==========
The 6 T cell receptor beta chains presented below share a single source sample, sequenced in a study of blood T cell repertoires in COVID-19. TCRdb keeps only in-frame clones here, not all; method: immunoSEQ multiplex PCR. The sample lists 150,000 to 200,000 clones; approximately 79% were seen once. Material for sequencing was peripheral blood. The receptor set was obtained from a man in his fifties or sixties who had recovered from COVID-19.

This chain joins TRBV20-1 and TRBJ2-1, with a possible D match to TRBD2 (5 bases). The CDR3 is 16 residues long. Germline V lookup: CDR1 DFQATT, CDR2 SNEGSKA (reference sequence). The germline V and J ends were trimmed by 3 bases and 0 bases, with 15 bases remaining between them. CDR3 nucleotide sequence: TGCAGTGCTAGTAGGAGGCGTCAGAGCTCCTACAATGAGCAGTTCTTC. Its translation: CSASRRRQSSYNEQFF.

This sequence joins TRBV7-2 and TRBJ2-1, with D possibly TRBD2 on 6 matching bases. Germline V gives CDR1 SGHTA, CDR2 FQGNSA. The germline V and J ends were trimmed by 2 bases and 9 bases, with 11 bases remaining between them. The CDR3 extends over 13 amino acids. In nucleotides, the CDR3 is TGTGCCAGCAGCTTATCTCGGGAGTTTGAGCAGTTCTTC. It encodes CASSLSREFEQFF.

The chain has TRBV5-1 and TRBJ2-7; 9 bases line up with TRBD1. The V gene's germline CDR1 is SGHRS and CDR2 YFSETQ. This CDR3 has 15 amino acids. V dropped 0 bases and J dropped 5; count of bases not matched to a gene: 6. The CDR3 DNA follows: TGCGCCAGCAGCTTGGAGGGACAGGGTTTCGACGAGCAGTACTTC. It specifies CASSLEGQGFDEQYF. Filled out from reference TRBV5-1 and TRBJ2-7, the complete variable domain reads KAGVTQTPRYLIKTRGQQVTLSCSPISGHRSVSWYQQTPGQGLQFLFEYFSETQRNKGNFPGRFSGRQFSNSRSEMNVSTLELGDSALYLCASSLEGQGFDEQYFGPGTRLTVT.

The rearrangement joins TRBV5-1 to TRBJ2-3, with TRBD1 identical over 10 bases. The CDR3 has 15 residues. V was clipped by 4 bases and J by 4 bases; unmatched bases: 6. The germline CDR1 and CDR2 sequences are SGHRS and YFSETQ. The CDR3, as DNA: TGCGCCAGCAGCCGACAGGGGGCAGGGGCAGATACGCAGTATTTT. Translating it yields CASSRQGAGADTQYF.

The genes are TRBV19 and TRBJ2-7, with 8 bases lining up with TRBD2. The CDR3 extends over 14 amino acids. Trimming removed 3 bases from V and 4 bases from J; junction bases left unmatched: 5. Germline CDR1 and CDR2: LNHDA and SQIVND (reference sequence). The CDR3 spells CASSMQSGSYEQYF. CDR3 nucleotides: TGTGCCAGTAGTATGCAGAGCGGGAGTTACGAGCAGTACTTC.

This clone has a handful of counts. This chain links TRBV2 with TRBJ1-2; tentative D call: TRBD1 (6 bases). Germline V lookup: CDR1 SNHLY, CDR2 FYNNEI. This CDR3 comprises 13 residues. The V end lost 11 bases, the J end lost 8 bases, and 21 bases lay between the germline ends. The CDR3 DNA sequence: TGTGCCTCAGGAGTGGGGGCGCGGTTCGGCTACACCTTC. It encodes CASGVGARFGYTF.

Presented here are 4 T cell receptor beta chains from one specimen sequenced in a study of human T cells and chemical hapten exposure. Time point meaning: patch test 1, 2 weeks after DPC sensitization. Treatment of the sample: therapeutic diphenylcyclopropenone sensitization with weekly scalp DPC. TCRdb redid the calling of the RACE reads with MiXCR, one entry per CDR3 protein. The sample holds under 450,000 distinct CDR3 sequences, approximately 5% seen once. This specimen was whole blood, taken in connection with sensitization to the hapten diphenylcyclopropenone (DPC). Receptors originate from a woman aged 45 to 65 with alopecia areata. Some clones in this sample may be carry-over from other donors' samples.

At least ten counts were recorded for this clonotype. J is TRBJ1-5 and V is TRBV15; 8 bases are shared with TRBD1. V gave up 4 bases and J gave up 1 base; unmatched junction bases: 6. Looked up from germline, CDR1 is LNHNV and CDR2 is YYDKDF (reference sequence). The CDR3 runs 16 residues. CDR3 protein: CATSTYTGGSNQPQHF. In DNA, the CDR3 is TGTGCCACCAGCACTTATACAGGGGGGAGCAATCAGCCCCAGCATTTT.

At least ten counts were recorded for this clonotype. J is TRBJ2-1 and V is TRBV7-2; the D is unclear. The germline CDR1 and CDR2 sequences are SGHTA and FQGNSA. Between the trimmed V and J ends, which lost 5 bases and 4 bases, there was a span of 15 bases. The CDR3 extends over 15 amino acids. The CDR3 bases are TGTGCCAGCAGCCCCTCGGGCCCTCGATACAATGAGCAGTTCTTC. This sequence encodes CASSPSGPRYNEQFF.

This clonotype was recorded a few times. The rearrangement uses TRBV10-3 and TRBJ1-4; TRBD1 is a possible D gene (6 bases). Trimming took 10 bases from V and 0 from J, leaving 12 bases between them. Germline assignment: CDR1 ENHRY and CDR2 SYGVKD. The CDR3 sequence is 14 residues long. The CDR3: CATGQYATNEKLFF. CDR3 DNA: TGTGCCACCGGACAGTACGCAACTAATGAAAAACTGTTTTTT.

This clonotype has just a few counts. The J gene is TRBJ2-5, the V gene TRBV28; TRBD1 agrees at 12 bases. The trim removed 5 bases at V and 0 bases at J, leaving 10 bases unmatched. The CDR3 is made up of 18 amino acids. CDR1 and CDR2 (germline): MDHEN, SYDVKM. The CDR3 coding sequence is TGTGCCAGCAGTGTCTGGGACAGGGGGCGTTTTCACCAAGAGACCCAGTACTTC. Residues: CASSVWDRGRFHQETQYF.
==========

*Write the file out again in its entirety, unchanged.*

The 6 T cell receptor beta chains presented below share a single source sample, sequenced in a study of blood T cell repertoires in COVID-19. TCRdb keeps only in-frame clones here, not all; method: immunoSEQ multiplex PCR. The sample lists 150,000 to 200,000 clones; approximately 79% were seen once. Material for sequencing was peripheral blood. The receptor set was obtained from a man in his fifties or sixties who had recovered from COVID-19.

This chain joins TRBV20-1 and TRBJ2-1, with a possible D match to TRBD2 (5 bases). The CDR3 is 16 residues long. Germline V lookup: CDR1 DFQATT, CDR2 SNEGSKA (reference sequence). The germline V and J ends were trimmed by 3 bases and 0 bases, with 15 bases remaining between them. CDR3 nucleotide sequence: TGCAGTGCTAGTAGGAGGCGTCAGAGCTCCTACAATGAGCAGTTCTTC. Its translation: CSASRRRQSSYNEQFF.

This sequence joins TRBV7-2 and TRBJ2-1, with D possibly TRBD2 on 6 matching bases. Germline V gives CDR1 SGHTA, CDR2 FQGNSA. The germline V and J ends were trimmed by 2 bases and 9 bases, with 11 bases remaining between them. The CDR3 extends over 13 amino acids. In nucleotides, the CDR3 is TGTGCCAGCAGCTTATCTCGGGAGTTTGAGCAGTTCTTC. It encodes CASSLSREFEQFF.

The chain has TRBV5-1 and TRBJ2-7; 9 bases line up with TRBD1. The V gene's germline CDR1 is SGHRS and CDR2 YFSETQ. This CDR3 has 15 amino acids. V dropped 0 bases and J dropped 5; count of bases not matched to a gene: 6. The CDR3 DNA follows: TGCGCCAGCAGCTTGGAGGGACAGGGTTTCGACGAGCAGTACTTC. It specifies CASSLEGQGFDEQYF. Filled out from reference TRBV5-1 and TRBJ2-7, the complete variable domain reads KAGVTQTPRYLIKTRGQQVTLSCSPISGHRSVSWYQQTPGQGLQFLFEYFSETQRNKGNFPGRFSGRQFSNSRSEMNVSTLELGDSALYLCASSLEGQGFDEQYFGPGTRLTVT.

The rearrangement joins TRBV5-1 to TRBJ2-3, with TRBD1 identical over 10 bases. The CDR3 has 15 residues. V was clipped by 4 bases and J by 4 bases; unmatched bases: 6. The germline CDR1 and CDR2 sequences are SGHRS and YFSETQ. The CDR3, as DNA: TGCGCCAGCAGCCGACAGGGGGCAGGGGCAGATACGCAGTATTTT. Translating it yields CASSRQGAGADTQYF.

The genes are TRBV19 and TRBJ2-7, with 8 bases lining up with TRBD2. The CDR3 extends over 14 amino acids. Trimming removed 3 bases from V and 4 bases from J; junction bases left unmatched: 5. Germline CDR1 and CDR2: LNHDA and SQIVND (reference sequence). The CDR3 spells CASSMQSGSYEQYF. CDR3 nucleotides: TGTGCCAGTAGTATGCAGAGCGGGAGTTACGAGCAGTACTTC.

This clone has a handful of counts. This chain links TRBV2 with TRBJ1-2; tentative D call: TRBD1 (6 bases). Germline V lookup: CDR1 SNHLY, CDR2 FYNNEI. This CDR3 comprises 13 residues. The V end lost 11 bases, the J end lost 8 bases, and 21 bases lay between the germline ends. The CDR3 DNA sequence: TGTGCCTCAGGAGTGGGGGCGCGGTTCGGCTACACCTTC. It encodes CASGVGARFGYTF.

Presented here are 4 T cell receptor beta chains from one specimen sequenced in a study of human T cells and chemical hapten exposure. Time point meaning: patch test 1, 2 weeks after DPC sensitization. Treatment of the sample: therapeutic diphenylcyclopropenone sensitization with weekly scalp DPC. TCRdb redid the calling of the RACE reads with MiXCR, one entry per CDR3 protein. The sample holds under 450,000 distinct CDR3 sequences, approximately 5% seen once. This specimen was whole blood, taken in connection with sensitization to the hapten diphenylcyclopropenone (DPC). Receptors originate from a woman aged 45 to 65 with alopecia areata. Some clones in this sample may be carry-over from other donors' samples.

At least ten counts were recorded for this clonotype. J is TRBJ1-5 and V is TRBV15; 8 bases are shared with TRBD1. V gave up 4 bases and J gave up 1 base; unmatched junction bases: 6. Looked up from germline, CDR1 is LNHNV and CDR2 is YYDKDF (reference sequence). The CDR3 runs 16 residues. CDR3 protein: CATSTYTGGSNQPQHF. In DNA, the CDR3 is TGTGCCACCAGCACTTATACAGGGGGGAGCAATCAGCCCCAGCATTTT.

At least ten counts were recorded for this clonotype. J is TRBJ2-1 and V is TRBV7-2; the D is unclear. The germline CDR1 and CDR2 sequences are SGHTA and FQGNSA. Between the trimmed V and J ends, which lost 5 bases and 4 bases, there was a span of 15 bases. The CDR3 extends over 15 amino acids. The CDR3 bases are TGTGCCAGCAGCCCCTCGGGCCCTCGATACAATGAGCAGTTCTTC. This sequence encodes CASSPSGPRYNEQFF.

This clonotype was recorded a few times. The rearrangement uses TRBV10-3 and TRBJ1-4; TRBD1 is a possible D gene (6 bases). Trimming took 10 bases from V and 0 from J, leaving 12 bases between them. Germline assignment: CDR1 ENHRY and CDR2 SYGVKD. The CDR3 sequence is 14 residues long. The CDR3: CATGQYATNEKLFF. CDR3 DNA: TGTGCCACCGGACAGTACGCAACTAATGAAAAACTGTTTTTT.

This clonotype has just a few counts. The J gene is TRBJ2-5, the V gene TRBV28; TRBD1 agrees at 12 bases. The trim removed 5 bases at V and 0 bases at J, leaving 10 bases unmatched. The CDR3 is made up of 18 amino acids. CDR1 and CDR2 (germline): MDHEN, SYDVKM. The CDR3 coding sequence is TGTGCCAGCAGTGTCTGGGACAGGGGGCGTTTTCACCAAGAGACCCAGTACTTC. Residues: CASSVWDRGRFHQETQYF.